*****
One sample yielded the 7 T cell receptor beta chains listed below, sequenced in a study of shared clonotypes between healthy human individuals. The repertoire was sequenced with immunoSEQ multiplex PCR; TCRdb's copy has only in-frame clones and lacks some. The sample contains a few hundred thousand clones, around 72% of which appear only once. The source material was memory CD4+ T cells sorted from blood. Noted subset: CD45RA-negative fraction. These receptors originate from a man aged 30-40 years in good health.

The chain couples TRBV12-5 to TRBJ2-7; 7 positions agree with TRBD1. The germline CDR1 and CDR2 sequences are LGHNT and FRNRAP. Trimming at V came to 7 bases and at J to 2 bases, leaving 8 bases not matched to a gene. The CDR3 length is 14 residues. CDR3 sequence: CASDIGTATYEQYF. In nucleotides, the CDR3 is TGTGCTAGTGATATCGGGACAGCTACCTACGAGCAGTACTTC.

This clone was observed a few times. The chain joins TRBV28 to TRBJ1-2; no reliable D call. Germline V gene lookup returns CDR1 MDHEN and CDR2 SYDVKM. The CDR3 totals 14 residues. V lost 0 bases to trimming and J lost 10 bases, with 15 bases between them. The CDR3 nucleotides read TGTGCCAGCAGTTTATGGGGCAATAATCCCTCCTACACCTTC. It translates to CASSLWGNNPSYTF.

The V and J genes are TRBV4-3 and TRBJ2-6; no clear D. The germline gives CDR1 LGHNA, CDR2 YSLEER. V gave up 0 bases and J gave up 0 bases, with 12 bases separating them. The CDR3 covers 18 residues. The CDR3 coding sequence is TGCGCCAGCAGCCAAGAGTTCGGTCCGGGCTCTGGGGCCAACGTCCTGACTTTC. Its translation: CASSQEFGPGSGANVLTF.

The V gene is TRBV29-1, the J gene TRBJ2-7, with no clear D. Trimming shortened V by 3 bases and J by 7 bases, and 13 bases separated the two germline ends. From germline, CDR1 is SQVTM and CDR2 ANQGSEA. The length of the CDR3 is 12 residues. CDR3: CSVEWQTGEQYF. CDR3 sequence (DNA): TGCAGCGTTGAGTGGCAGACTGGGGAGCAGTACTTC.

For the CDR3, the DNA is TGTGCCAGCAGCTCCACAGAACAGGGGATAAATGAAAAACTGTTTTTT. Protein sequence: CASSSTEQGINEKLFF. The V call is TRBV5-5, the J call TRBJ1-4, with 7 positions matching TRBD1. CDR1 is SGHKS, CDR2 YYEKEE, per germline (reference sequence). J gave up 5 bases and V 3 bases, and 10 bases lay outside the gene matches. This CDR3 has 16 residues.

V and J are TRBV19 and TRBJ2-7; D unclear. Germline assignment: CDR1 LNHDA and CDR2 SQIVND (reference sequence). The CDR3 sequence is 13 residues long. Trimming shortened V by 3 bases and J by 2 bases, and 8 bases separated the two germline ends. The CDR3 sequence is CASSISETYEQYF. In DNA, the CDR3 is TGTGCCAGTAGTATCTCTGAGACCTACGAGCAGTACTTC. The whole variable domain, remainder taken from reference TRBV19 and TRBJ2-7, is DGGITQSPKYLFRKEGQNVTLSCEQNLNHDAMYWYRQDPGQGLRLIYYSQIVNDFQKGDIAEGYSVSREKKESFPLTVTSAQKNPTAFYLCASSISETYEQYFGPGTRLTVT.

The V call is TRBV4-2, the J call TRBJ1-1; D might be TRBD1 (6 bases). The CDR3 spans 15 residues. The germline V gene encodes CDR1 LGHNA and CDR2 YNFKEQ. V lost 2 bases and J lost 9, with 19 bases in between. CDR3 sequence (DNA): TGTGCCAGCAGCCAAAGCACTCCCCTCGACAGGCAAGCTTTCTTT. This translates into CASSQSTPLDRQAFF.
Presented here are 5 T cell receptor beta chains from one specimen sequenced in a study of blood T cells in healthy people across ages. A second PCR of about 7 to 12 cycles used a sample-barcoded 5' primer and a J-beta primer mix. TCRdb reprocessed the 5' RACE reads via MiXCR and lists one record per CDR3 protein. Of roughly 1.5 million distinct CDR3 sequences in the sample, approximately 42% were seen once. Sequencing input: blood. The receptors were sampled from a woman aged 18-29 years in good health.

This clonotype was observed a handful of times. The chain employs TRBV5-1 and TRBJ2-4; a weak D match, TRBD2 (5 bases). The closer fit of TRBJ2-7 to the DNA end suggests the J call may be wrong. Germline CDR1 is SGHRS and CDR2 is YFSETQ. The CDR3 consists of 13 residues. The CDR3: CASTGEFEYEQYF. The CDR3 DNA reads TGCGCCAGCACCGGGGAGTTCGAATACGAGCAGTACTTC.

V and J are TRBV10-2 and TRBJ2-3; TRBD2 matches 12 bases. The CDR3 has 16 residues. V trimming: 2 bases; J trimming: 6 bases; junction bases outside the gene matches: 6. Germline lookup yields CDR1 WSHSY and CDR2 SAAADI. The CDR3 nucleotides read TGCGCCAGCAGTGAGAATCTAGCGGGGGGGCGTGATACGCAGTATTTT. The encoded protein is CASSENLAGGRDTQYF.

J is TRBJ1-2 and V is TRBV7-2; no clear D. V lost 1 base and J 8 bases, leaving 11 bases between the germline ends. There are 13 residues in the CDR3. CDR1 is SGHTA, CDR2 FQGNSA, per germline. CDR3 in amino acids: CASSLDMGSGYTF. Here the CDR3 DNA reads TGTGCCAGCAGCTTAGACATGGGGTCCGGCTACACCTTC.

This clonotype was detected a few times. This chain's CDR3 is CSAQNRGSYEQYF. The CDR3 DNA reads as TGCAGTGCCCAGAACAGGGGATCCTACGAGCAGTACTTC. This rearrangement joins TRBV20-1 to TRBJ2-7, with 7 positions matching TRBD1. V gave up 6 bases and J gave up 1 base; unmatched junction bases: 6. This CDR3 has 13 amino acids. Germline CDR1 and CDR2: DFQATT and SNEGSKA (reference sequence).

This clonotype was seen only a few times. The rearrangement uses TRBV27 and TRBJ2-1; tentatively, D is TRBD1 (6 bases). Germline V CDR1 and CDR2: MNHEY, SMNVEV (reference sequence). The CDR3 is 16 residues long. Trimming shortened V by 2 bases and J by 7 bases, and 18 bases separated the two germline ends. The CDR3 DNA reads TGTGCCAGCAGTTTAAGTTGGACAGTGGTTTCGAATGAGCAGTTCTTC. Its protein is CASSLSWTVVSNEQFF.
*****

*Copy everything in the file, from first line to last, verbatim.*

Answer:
One sample yielded the 7 T cell receptor beta chains listed below, sequenced in a study of shared clonotypes between healthy human individuals. The repertoire was sequenced with immunoSEQ multiplex PCR; TCRdb's copy has only in-frame clones and lacks some. The sample contains a few hundred thousand clones, around 72% of which appear only once. The source material was memory CD4+ T cells sorted from blood. Noted subset: CD45RA-negative fraction. These receptors originate from a man aged 30-40 years in good health.

The chain couples TRBV12-5 to TRBJ2-7; 7 positions agree with TRBD1. The germline CDR1 and CDR2 sequences are LGHNT and FRNRAP. Trimming at V came to 7 bases and at J to 2 bases, leaving 8 bases not matched to a gene. The CDR3 length is 14 residues. CDR3 sequence: CASDIGTATYEQYF. In nucleotides, the CDR3 is TGTGCTAGTGATATCGGGACAGCTACCTACGAGCAGTACTTC.

This clone was observed a few times. The chain joins TRBV28 to TRBJ1-2; no reliable D call. Germline V gene lookup returns CDR1 MDHEN and CDR2 SYDVKM. The CDR3 totals 14 residues. V lost 0 bases to trimming and J lost 10 bases, with 15 bases between them. The CDR3 nucleotides read TGTGCCAGCAGTTTATGGGGCAATAATCCCTCCTACACCTTC. It translates to CASSLWGNNPSYTF.

The V and J genes are TRBV4-3 and TRBJ2-6; no clear D. The germline gives CDR1 LGHNA, CDR2 YSLEER. V gave up 0 bases and J gave up 0 bases, with 12 bases separating them. The CDR3 covers 18 residues. The CDR3 coding sequence is TGCGCCAGCAGCCAAGAGTTCGGTCCGGGCTCTGGGGCCAACGTCCTGACTTTC. Its translation: CASSQEFGPGSGANVLTF.

The V gene is TRBV29-1, the J gene TRBJ2-7, with no clear D. Trimming shortened V by 3 bases and J by 7 bases, and 13 bases separated the two germline ends. From germline, CDR1 is SQVTM and CDR2 ANQGSEA. The length of the CDR3 is 12 residues. CDR3: CSVEWQTGEQYF. CDR3 sequence (DNA): TGCAGCGTTGAGTGGCAGACTGGGGAGCAGTACTTC.

For the CDR3, the DNA is TGTGCCAGCAGCTCCACAGAACAGGGGATAAATGAAAAACTGTTTTTT. Protein sequence: CASSSTEQGINEKLFF. The V call is TRBV5-5, the J call TRBJ1-4, with 7 positions matching TRBD1. CDR1 is SGHKS, CDR2 YYEKEE, per germline (reference sequence). J gave up 5 bases and V 3 bases, and 10 bases lay outside the gene matches. This CDR3 has 16 residues.

V and J are TRBV19 and TRBJ2-7; D unclear. Germline assignment: CDR1 LNHDA and CDR2 SQIVND (reference sequence). The CDR3 sequence is 13 residues long. Trimming shortened V by 3 bases and J by 2 bases, and 8 bases separated the two germline ends. The CDR3 sequence is CASSISETYEQYF. In DNA, the CDR3 is TGTGCCAGTAGTATCTCTGAGACCTACGAGCAGTACTTC. The whole variable domain, remainder taken from reference TRBV19 and TRBJ2-7, is DGGITQSPKYLFRKEGQNVTLSCEQNLNHDAMYWYRQDPGQGLRLIYYSQIVNDFQKGDIAEGYSVSREKKESFPLTVTSAQKNPTAFYLCASSISETYEQYFGPGTRLTVT.

The V call is TRBV4-2, the J call TRBJ1-1; D might be TRBD1 (6 bases). The CDR3 spans 15 residues. The germline V gene encodes CDR1 LGHNA and CDR2 YNFKEQ. V lost 2 bases and J lost 9, with 19 bases in between. CDR3 sequence (DNA): TGTGCCAGCAGCCAAAGCACTCCCCTCGACAGGCAAGCTTTCTTT. This translates into CASSQSTPLDRQAFF.
Presented here are 5 T cell receptor beta chains from one specimen sequenced in a study of blood T cells in healthy people across ages. A second PCR of about 7 to 12 cycles used a sample-barcoded 5' primer and a J-beta primer mix. TCRdb reprocessed the 5' RACE reads via MiXCR and lists one record per CDR3 protein. Of roughly 1.5 million distinct CDR3 sequences in the sample, approximately 42% were seen once. Sequencing input: blood. The receptors were sampled from a woman aged 18-29 years in good health.

This clonotype was observed a handful of times. The chain employs TRBV5-1 and TRBJ2-4; a weak D match, TRBD2 (5 bases). The closer fit of TRBJ2-7 to the DNA end suggests the J call may be wrong. Germline CDR1 is SGHRS and CDR2 is YFSETQ. The CDR3 consists of 13 residues. The CDR3: CASTGEFEYEQYF. The CDR3 DNA reads TGCGCCAGCACCGGGGAGTTCGAATACGAGCAGTACTTC.

V and J are TRBV10-2 and TRBJ2-3; TRBD2 matches 12 bases. The CDR3 has 16 residues. V trimming: 2 bases; J trimming: 6 bases; junction bases outside the gene matches: 6. Germline lookup yields CDR1 WSHSY and CDR2 SAAADI. The CDR3 nucleotides read TGCGCCAGCAGTGAGAATCTAGCGGGGGGGCGTGATACGCAGTATTTT. The encoded protein is CASSENLAGGRDTQYF.

J is TRBJ1-2 and V is TRBV7-2; no clear D. V lost 1 base and J 8 bases, leaving 11 bases between the germline ends. There are 13 residues in the CDR3. CDR1 is SGHTA, CDR2 FQGNSA, per germline. CDR3 in amino acids: CASSLDMGSGYTF. Here the CDR3 DNA reads TGTGCCAGCAGCTTAGACATGGGGTCCGGCTACACCTTC.

This clonotype was detected a few times. This chain's CDR3 is CSAQNRGSYEQYF. The CDR3 DNA reads as TGCAGTGCCCAGAACAGGGGATCCTACGAGCAGTACTTC. This rearrangement joins TRBV20-1 to TRBJ2-7, with 7 positions matching TRBD1. V gave up 6 bases and J gave up 1 base; unmatched junction bases: 6. This CDR3 has 13 amino acids. Germline CDR1 and CDR2: DFQATT and SNEGSKA (reference sequence).

This clonotype was seen only a few times. The rearrangement uses TRBV27 and TRBJ2-1; tentatively, D is TRBD1 (6 bases). Germline V CDR1 and CDR2: MNHEY, SMNVEV (reference sequence). The CDR3 is 16 residues long. Trimming shortened V by 2 bases and J by 7 bases, and 18 bases separated the two germline ends. The CDR3 DNA reads TGTGCCAGCAGTTTAAGTTGGACAGTGGTTTCGAATGAGCAGTTCTTC. Its protein is CASSLSWTVVSNEQFF.